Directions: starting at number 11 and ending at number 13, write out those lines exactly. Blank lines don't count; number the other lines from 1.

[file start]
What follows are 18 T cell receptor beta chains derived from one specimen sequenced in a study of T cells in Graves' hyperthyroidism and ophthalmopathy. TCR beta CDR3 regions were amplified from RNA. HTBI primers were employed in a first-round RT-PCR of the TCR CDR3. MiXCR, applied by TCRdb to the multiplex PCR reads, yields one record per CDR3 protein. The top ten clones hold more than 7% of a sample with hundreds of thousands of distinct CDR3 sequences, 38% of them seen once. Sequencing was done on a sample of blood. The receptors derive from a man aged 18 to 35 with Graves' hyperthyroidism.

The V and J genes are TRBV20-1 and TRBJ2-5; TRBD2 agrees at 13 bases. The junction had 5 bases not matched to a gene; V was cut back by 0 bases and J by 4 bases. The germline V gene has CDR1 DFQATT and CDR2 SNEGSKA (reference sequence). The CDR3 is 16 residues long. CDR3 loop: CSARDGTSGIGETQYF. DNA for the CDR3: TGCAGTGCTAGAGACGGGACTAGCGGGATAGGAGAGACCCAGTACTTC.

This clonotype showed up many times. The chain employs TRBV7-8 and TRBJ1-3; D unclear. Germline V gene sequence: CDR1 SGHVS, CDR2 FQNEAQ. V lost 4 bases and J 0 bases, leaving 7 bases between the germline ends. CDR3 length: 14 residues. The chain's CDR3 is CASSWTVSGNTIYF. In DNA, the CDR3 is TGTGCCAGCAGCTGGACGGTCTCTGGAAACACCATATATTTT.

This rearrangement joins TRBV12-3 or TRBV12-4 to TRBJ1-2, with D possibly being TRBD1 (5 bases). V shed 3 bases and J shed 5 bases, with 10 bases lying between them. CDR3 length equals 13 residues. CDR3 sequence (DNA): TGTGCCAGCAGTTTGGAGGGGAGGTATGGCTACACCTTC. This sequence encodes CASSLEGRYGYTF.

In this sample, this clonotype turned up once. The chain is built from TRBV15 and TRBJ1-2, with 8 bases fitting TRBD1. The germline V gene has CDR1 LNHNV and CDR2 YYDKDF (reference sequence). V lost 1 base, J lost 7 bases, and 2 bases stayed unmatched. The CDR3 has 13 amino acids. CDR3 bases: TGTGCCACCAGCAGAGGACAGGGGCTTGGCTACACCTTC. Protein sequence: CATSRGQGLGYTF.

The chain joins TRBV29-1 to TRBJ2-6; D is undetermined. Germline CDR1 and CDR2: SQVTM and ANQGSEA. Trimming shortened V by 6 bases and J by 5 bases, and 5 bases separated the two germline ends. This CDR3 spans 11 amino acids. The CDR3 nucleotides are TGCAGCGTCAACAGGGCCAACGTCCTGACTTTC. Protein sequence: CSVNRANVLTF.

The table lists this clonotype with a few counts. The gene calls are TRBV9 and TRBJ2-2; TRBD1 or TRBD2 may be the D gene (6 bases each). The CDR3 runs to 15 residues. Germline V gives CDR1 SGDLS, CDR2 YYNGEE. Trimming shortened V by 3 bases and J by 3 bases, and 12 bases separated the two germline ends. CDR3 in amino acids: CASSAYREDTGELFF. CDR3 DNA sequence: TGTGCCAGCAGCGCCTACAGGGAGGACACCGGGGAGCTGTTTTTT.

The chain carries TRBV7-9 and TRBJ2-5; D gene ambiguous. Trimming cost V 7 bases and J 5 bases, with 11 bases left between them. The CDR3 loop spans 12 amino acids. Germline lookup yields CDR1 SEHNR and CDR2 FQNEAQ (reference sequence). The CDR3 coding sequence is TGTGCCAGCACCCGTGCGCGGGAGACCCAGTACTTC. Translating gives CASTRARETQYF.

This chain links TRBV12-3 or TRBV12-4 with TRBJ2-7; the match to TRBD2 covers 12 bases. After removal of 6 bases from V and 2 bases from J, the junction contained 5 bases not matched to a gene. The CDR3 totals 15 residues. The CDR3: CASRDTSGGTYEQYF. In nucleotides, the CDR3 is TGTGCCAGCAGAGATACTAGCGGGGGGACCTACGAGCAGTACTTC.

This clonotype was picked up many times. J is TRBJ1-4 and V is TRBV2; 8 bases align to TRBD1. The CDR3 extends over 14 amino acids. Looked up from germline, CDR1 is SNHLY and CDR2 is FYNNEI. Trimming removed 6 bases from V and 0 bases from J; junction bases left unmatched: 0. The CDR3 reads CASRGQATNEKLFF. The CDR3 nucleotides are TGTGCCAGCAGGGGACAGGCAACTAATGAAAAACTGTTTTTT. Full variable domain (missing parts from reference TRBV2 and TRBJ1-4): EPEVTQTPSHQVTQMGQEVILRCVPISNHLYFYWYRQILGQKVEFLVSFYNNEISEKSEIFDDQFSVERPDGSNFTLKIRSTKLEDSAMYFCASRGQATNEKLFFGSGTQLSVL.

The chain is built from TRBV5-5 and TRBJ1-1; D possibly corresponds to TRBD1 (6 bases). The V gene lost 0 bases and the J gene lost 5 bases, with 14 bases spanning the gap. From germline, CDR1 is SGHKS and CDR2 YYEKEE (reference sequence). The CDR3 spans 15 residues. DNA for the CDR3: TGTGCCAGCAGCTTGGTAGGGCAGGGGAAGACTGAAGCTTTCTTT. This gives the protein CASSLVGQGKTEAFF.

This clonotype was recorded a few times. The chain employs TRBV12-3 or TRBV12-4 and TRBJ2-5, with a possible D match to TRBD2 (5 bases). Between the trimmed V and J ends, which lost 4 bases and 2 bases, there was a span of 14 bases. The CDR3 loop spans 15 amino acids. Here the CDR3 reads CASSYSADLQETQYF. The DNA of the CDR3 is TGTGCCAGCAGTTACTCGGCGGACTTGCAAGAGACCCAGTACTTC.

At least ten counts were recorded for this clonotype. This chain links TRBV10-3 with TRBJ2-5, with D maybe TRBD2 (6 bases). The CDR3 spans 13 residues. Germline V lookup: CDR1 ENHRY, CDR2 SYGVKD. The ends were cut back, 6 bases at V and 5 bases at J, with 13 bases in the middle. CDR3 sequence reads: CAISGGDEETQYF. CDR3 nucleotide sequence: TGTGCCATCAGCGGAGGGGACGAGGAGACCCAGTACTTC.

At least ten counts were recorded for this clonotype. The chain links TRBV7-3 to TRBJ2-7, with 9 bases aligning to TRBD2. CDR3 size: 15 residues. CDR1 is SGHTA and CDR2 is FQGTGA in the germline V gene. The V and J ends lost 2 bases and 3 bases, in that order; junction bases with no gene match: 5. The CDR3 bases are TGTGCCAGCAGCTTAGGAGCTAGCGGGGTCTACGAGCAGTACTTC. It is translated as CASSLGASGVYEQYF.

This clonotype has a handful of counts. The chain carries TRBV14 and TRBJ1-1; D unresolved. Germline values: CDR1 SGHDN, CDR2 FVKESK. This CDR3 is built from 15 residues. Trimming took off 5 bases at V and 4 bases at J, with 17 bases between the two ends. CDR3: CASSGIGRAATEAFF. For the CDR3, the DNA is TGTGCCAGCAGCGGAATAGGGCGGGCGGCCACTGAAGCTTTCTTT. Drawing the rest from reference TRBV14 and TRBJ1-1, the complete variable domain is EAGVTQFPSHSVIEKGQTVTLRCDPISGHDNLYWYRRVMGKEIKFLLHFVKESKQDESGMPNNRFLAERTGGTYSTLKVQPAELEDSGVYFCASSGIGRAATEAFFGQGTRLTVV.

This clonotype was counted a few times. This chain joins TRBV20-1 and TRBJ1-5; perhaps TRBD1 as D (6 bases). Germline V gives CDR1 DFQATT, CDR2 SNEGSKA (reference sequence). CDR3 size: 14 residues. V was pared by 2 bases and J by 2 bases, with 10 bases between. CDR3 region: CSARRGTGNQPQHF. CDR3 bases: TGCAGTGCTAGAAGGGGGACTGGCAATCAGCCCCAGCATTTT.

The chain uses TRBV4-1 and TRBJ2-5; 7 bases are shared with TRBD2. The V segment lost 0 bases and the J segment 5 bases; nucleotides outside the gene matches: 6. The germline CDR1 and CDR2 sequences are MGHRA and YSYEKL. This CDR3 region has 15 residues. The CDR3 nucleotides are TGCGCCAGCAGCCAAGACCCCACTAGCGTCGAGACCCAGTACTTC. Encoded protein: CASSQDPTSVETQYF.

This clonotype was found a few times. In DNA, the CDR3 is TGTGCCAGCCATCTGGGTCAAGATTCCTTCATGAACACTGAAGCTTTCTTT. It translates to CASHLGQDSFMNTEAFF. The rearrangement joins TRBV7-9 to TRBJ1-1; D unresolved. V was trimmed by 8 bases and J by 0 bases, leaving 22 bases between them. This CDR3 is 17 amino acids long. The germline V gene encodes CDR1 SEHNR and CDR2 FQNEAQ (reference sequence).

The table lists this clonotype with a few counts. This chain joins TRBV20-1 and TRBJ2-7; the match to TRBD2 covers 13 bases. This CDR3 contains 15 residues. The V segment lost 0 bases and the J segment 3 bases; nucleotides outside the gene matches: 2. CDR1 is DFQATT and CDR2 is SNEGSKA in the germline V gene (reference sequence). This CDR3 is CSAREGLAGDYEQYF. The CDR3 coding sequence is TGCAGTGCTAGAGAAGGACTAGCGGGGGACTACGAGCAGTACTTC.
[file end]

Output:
The chain is built from TRBV5-5 and TRBJ1-1; D possibly corresponds to TRBD1 (6 bases). The V gene lost 0 bases and the J gene lost 5 bases, with 14 bases spanning the gap. From germline, CDR1 is SGHKS and CDR2 YYEKEE (reference sequence). The CDR3 spans 15 residues. DNA for the CDR3: TGTGCCAGCAGCTTGGTAGGGCAGGGGAAGACTGAAGCTTTCTTT. This gives the protein CASSLVGQGKTEAFF.

This clonotype was recorded a few times. The chain employs TRBV12-3 or TRBV12-4 and TRBJ2-5, with a possible D match to TRBD2 (5 bases). Between the trimmed V and J ends, which lost 4 bases and 2 bases, there was a span of 14 bases. The CDR3 loop spans 15 amino acids. Here the CDR3 reads CASSYSADLQETQYF. The DNA of the CDR3 is TGTGCCAGCAGTTACTCGGCGGACTTGCAAGAGACCCAGTACTTC.

At least ten counts were recorded for this clonotype. This chain links TRBV10-3 with TRBJ2-5, with D maybe TRBD2 (6 bases). The CDR3 spans 13 residues. Germline V lookup: CDR1 ENHRY, CDR2 SYGVKD. The ends were cut back, 6 bases at V and 5 bases at J, with 13 bases in the middle. CDR3 sequence reads: CAISGGDEETQYF. CDR3 nucleotide sequence: TGTGCCATCAGCGGAGGGGACGAGGAGACCCAGTACTTC.